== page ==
IN THE KITCHEN Ying Chen runs Home Taste in Watertown with her husband, Kai Chen, the restaurant’s head chef. He lived and cooked in restaurants in several Chinese provinces, including Hunan and Sichuan; the latter is well-known for its fiery cuisine. “He has a very good sense of flavors, [and] he grew up with more than 2,000 years of history of making noodles,” Ying Chen said, adding that her husband’s parents and grandparents are “noodle experts.”
Chen, who also hails from China, holds a PhD in biomedical sciences with a focus on health and nutrition technology, and is proud of the restaurant’s commitment to serving healthful, fresh, MSG-free food. Her brother works at the restaurant as well.
THE LOCALE Home Taste opened in early September on Mount Auburn Street, just off Watertown Square. Chen said they hope to draw upon the area’s Chinese population, but also introduce authentic Chinese dishes to diners who might be unfamiliar with them. The restaurant’s interior is fairly spare at the moment, consisting of an ordering counter and a smattering of tables. Pickup and delivery are good options.
ON THE MENU Home Taste’s menu contains some of the dishes found at many Chinese restaurants in the area — sesame chicken, beef with broccoli, and the like — but diners here are well-rewarded for venturing off the beaten path and sampling the full range of regional Chinese cuisines.
Traditional Chinese hand-pulled noodles, freshly made in Home Taste’s kitchen, are a spectacle well before they reach the plate. The pliable dough for the noodles is continually kneaded, then stretched like a rope and twirled, bounced and banged until it reaches the optimal consistency. The wide ribbons are then cooked in a wok filled with boiling water; the result is jagged noodles that are thick, chewy, and refreshing in their lack of uniformity. The simplest presentation is perhaps the best in this case, the noodles bathed in chili oil and showered with chili and scallions ($7.48), with stir-fried baby bok choy on the side. They also come tossed with chopped beef ($8.48), minced pork ($8.48) and sliced cumin lamb ($10.98).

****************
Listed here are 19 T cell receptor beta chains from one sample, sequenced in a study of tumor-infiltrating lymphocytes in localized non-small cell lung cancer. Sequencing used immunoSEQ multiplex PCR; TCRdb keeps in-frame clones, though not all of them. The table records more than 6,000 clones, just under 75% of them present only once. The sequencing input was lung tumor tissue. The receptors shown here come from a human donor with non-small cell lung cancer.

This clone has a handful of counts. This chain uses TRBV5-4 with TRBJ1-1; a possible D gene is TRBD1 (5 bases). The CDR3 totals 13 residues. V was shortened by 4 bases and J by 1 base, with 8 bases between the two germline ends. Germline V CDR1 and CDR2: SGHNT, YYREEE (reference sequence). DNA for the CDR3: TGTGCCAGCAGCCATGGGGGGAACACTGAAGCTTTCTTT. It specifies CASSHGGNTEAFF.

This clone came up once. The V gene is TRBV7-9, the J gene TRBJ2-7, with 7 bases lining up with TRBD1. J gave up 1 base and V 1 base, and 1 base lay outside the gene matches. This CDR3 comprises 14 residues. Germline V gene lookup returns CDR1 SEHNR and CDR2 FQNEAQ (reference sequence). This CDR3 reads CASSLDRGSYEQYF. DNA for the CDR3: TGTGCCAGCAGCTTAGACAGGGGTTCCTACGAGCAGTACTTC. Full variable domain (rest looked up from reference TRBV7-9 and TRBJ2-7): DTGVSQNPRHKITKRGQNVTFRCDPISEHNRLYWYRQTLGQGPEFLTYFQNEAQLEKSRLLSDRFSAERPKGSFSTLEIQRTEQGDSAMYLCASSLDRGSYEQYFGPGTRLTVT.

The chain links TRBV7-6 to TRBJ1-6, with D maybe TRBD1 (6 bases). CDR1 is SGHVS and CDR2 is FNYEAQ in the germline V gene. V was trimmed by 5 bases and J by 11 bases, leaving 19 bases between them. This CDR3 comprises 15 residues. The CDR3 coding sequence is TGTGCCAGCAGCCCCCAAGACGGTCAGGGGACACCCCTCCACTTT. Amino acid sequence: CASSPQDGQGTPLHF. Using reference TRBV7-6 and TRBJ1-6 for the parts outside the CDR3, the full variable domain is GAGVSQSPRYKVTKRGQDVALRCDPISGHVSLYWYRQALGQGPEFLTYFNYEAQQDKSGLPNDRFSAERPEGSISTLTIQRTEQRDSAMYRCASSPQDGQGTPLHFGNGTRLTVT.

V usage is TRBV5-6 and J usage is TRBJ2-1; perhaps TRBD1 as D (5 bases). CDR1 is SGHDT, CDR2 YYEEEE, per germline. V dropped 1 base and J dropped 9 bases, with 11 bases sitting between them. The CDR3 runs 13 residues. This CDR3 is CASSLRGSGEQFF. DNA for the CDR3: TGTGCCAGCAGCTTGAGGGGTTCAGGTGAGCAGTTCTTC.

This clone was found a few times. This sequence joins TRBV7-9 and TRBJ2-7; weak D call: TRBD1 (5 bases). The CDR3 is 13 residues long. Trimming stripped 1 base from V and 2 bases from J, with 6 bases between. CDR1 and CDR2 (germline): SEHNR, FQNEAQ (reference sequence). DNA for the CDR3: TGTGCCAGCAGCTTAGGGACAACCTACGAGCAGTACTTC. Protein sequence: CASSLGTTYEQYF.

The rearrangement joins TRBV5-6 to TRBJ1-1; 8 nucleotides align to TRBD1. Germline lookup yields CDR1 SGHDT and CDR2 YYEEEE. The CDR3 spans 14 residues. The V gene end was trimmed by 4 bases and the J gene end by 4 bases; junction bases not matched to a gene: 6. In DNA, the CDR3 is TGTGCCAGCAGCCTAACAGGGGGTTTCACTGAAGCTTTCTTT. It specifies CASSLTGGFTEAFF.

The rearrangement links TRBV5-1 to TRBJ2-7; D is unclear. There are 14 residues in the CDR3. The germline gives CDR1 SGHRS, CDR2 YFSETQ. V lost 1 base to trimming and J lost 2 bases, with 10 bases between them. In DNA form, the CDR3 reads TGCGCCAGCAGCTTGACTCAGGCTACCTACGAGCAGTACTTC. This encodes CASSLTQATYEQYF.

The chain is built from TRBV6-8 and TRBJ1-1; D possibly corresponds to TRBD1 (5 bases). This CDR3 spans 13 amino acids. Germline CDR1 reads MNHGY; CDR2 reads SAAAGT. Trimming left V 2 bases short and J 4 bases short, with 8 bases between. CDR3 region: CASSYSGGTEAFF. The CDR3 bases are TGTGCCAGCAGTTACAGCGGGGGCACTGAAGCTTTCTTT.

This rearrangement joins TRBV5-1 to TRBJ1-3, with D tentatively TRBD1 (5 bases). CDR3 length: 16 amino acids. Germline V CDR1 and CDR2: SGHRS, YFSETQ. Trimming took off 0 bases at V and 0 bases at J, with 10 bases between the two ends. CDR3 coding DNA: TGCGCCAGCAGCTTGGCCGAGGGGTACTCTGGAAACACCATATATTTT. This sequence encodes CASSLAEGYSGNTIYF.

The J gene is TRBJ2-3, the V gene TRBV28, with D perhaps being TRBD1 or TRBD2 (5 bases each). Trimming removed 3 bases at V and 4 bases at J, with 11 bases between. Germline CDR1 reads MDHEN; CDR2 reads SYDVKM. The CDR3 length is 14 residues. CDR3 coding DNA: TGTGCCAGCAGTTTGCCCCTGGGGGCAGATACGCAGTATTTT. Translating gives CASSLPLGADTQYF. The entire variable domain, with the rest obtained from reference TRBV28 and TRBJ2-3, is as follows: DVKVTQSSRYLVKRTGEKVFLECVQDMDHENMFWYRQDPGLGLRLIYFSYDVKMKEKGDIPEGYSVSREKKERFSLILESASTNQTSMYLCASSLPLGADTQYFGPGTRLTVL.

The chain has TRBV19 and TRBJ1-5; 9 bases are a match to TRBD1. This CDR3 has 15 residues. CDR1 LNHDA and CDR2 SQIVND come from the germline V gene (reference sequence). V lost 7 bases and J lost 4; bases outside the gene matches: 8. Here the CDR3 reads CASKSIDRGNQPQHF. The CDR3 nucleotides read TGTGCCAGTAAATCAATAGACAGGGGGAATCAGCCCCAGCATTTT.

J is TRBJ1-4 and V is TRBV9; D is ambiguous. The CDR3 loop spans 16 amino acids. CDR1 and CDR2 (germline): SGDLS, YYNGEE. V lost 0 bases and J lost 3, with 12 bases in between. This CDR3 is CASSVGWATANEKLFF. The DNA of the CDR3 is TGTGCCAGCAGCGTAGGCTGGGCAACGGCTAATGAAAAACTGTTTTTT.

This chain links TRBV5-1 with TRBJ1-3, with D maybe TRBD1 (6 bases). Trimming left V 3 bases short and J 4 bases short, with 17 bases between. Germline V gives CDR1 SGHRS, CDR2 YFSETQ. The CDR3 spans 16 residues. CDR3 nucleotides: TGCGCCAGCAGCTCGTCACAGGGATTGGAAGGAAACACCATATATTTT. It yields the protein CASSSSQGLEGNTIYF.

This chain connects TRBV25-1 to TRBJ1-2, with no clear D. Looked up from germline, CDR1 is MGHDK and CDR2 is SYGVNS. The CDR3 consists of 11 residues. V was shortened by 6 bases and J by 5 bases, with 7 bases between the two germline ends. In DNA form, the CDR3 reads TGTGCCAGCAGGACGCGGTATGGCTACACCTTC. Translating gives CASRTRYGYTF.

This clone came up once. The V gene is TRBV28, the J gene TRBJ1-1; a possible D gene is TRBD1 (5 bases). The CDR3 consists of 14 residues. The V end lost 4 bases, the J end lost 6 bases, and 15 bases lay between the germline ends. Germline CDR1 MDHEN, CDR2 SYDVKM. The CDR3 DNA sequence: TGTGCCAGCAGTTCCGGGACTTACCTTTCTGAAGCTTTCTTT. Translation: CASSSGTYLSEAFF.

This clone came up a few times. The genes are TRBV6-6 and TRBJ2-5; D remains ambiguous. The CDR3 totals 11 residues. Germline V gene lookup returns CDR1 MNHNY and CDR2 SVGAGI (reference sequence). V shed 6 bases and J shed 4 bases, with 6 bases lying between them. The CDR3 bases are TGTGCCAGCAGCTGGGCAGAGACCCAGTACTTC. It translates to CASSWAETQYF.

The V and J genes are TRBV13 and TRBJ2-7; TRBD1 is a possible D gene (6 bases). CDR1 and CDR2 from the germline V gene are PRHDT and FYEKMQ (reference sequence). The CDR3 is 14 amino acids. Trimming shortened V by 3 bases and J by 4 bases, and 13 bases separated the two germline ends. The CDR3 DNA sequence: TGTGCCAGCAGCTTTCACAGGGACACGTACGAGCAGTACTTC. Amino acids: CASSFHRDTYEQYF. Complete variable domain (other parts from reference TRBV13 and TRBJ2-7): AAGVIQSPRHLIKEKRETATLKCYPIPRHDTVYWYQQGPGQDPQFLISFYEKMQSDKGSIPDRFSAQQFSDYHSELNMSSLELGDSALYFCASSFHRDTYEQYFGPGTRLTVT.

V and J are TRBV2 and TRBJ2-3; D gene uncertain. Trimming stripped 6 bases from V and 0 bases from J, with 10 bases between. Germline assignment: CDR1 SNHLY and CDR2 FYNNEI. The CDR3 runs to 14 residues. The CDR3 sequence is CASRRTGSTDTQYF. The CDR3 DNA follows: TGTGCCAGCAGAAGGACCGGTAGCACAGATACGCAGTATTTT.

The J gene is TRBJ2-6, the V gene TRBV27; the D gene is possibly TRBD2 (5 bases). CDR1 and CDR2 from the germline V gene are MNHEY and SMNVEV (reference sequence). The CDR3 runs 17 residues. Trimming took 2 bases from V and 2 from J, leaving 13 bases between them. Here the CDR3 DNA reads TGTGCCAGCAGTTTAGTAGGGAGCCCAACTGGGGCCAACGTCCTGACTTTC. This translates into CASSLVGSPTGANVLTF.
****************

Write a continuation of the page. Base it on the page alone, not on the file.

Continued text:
Chinese burgers, or rou jia mo, are a street food originating in China’s Shaanxi province dating back thousands of years — as such, they could be among the world’s oldest burgers or sandwiches, Chen said. The wheat flour bun (really more of a pocket) is baked and stuffed with meat that has been stewed for hours in a soup containing more than 20 spices. They’re incredibly savory and satisfying; at Home Taste, the fillings include stewed pork and beef, cumin lamb, hot and spicy minced chicken, and a vegetable version ($4.28 to $4.78).
Mala pots, a regional Sichuan cuisine, are a real eye-catcher here. The brimming bowls are highlighted by a spicy, oily broth (“mala” means “numbingly spicy”) consisting of a mélange of ingredients: dried chili peppers, doubon bean paste, Sichuan peppercorns, cloves, garlic, star anise, black cardamom, fennel, chili powder, ginger, cinnamon, salt, and sugar. The house mala pot ($25.98, other varieties $21.98) serves up a heaping helping of shrimp, squid, chicken, and beef, and brims with exotic accoutrements, including soft tofu, fish balls, lotus root, shiitake and wood ear mushrooms, broccoli, potatoes, and green beans. They’re served with white rice, a nice foil to the pleasant burn of the oily broth.
Chen also points to the Xinjiang sautéed spicy chicken ($21.98 and up), a stew served with bone-in chicken and potatoes; diners are encouraged to submerge hand-pulled noodles ($3) in the fiery sauce. For dumpling lovers, there are also handmade dumplings enveloping vegetable or pork fillings ($5.98 to $6.98).
Home Taste is at 58 Mount Auburn St., Watertown; 617-923-0227, www.hometastema.com.Rachel Lebeaux can be reached at firstname.lastname@example.org or on Twitter @rachjournalist.